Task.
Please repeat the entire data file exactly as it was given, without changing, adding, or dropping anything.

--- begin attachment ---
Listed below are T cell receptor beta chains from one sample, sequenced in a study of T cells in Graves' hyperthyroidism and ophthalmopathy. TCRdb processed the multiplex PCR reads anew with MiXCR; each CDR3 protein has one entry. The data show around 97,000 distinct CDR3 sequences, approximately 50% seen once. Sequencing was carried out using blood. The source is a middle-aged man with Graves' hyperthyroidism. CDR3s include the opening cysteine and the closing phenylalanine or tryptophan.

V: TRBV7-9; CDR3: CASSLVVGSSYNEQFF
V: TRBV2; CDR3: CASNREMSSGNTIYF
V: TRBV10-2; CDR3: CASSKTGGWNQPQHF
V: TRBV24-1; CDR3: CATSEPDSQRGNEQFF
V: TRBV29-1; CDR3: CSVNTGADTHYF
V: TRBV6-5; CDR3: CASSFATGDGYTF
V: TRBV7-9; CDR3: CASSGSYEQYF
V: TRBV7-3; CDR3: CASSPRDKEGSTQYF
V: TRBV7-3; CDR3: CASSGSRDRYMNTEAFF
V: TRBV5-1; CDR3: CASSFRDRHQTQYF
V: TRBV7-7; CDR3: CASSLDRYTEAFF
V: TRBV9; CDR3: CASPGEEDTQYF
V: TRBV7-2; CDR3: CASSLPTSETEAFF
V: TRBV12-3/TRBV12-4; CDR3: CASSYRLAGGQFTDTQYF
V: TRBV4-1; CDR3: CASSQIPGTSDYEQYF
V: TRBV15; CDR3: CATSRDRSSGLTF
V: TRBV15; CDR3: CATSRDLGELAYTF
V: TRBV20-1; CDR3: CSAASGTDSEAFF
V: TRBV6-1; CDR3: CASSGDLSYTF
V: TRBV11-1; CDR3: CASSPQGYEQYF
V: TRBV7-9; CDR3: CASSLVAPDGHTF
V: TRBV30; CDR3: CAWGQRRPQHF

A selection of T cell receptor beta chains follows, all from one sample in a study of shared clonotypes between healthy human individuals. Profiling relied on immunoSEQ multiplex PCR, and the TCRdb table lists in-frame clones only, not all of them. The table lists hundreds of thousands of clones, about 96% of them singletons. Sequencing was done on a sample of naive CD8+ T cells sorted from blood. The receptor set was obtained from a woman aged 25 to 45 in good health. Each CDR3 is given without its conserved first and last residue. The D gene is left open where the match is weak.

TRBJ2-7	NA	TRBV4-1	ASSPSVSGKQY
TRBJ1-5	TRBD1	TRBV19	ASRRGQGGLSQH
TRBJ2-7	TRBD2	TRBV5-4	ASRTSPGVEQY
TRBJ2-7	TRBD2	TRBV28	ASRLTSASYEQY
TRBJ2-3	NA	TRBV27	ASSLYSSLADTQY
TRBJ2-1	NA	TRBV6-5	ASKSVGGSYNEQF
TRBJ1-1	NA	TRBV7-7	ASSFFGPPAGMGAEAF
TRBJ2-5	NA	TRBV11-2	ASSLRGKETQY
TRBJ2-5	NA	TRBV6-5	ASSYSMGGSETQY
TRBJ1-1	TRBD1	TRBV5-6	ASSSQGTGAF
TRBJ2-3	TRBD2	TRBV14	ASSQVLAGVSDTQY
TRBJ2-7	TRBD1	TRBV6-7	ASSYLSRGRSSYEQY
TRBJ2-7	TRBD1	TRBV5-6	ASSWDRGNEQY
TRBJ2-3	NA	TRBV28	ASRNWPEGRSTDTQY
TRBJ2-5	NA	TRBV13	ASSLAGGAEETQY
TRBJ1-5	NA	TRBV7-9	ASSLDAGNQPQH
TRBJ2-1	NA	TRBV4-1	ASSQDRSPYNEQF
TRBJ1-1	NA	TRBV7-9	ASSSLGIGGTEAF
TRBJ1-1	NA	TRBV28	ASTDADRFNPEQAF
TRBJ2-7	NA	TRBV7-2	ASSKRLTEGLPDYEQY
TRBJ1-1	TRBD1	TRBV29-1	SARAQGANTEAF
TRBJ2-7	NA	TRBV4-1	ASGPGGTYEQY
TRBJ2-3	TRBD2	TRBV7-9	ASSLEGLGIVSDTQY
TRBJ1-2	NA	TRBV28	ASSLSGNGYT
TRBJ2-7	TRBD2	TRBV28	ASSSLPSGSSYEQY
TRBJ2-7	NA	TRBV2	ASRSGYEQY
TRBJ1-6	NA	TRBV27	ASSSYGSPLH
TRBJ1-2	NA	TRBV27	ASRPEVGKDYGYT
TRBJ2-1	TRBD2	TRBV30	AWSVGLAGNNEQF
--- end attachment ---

Listed below are T cell receptor beta chains from one sample, sequenced in a study of T cells in Graves' hyperthyroidism and ophthalmopathy. TCRdb processed the multiplex PCR reads anew with MiXCR; each CDR3 protein has one entry. The data show around 97,000 distinct CDR3 sequences, approximately 50% seen once. Sequencing was carried out using blood. The source is a middle-aged man with Graves' hyperthyroidism. CDR3s include the opening cysteine and the closing phenylalanine or tryptophan.

V: TRBV7-9; CDR3: CASSLVVGSSYNEQFF
V: TRBV2; CDR3: CASNREMSSGNTIYF
V: TRBV10-2; CDR3: CASSKTGGWNQPQHF
V: TRBV24-1; CDR3: CATSEPDSQRGNEQFF
V: TRBV29-1; CDR3: CSVNTGADTHYF
V: TRBV6-5; CDR3: CASSFATGDGYTF
V: TRBV7-9; CDR3: CASSGSYEQYF
V: TRBV7-3; CDR3: CASSPRDKEGSTQYF
V: TRBV7-3; CDR3: CASSGSRDRYMNTEAFF
V: TRBV5-1; CDR3: CASSFRDRHQTQYF
V: TRBV7-7; CDR3: CASSLDRYTEAFF
V: TRBV9; CDR3: CASPGEEDTQYF
V: TRBV7-2; CDR3: CASSLPTSETEAFF
V: TRBV12-3/TRBV12-4; CDR3: CASSYRLAGGQFTDTQYF
V: TRBV4-1; CDR3: CASSQIPGTSDYEQYF
V: TRBV15; CDR3: CATSRDRSSGLTF
V: TRBV15; CDR3: CATSRDLGELAYTF
V: TRBV20-1; CDR3: CSAASGTDSEAFF
V: TRBV6-1; CDR3: CASSGDLSYTF
V: TRBV11-1; CDR3: CASSPQGYEQYF
V: TRBV7-9; CDR3: CASSLVAPDGHTF
V: TRBV30; CDR3: CAWGQRRPQHF

A selection of T cell receptor beta chains follows, all from one sample in a study of shared clonotypes between healthy human individuals. Profiling relied on immunoSEQ multiplex PCR, and the TCRdb table lists in-frame clones only, not all of them. The table lists hundreds of thousands of clones, about 96% of them singletons. Sequencing was done on a sample of naive CD8+ T cells sorted from blood. The receptor set was obtained from a woman aged 25 to 45 in good health. Each CDR3 is given without its conserved first and last residue. The D gene is left open where the match is weak.

TRBJ2-7	NA	TRBV4-1	ASSPSVSGKQY
TRBJ1-5	TRBD1	TRBV19	ASRRGQGGLSQH
TRBJ2-7	TRBD2	TRBV5-4	ASRTSPGVEQY
TRBJ2-7	TRBD2	TRBV28	ASRLTSASYEQY
TRBJ2-3	NA	TRBV27	ASSLYSSLADTQY
TRBJ2-1	NA	TRBV6-5	ASKSVGGSYNEQF
TRBJ1-1	NA	TRBV7-7	ASSFFGPPAGMGAEAF
TRBJ2-5	NA	TRBV11-2	ASSLRGKETQY
TRBJ2-5	NA	TRBV6-5	ASSYSMGGSETQY
TRBJ1-1	TRBD1	TRBV5-6	ASSSQGTGAF
TRBJ2-3	TRBD2	TRBV14	ASSQVLAGVSDTQY
TRBJ2-7	TRBD1	TRBV6-7	ASSYLSRGRSSYEQY
TRBJ2-7	TRBD1	TRBV5-6	ASSWDRGNEQY
TRBJ2-3	NA	TRBV28	ASRNWPEGRSTDTQY
TRBJ2-5	NA	TRBV13	ASSLAGGAEETQY
TRBJ1-5	NA	TRBV7-9	ASSLDAGNQPQH
TRBJ2-1	NA	TRBV4-1	ASSQDRSPYNEQF
TRBJ1-1	NA	TRBV7-9	ASSSLGIGGTEAF
TRBJ1-1	NA	TRBV28	ASTDADRFNPEQAF
TRBJ2-7	NA	TRBV7-2	ASSKRLTEGLPDYEQY
TRBJ1-1	TRBD1	TRBV29-1	SARAQGANTEAF
TRBJ2-7	NA	TRBV4-1	ASGPGGTYEQY
TRBJ2-3	TRBD2	TRBV7-9	ASSLEGLGIVSDTQY
TRBJ1-2	NA	TRBV28	ASSLSGNGYT
TRBJ2-7	TRBD2	TRBV28	ASSSLPSGSSYEQY
TRBJ2-7	NA	TRBV2	ASRSGYEQY
TRBJ1-6	NA	TRBV27	ASSSYGSPLH
TRBJ1-2	NA	TRBV27	ASRPEVGKDYGYT
TRBJ2-1	TRBD2	TRBV30	AWSVGLAGNNEQF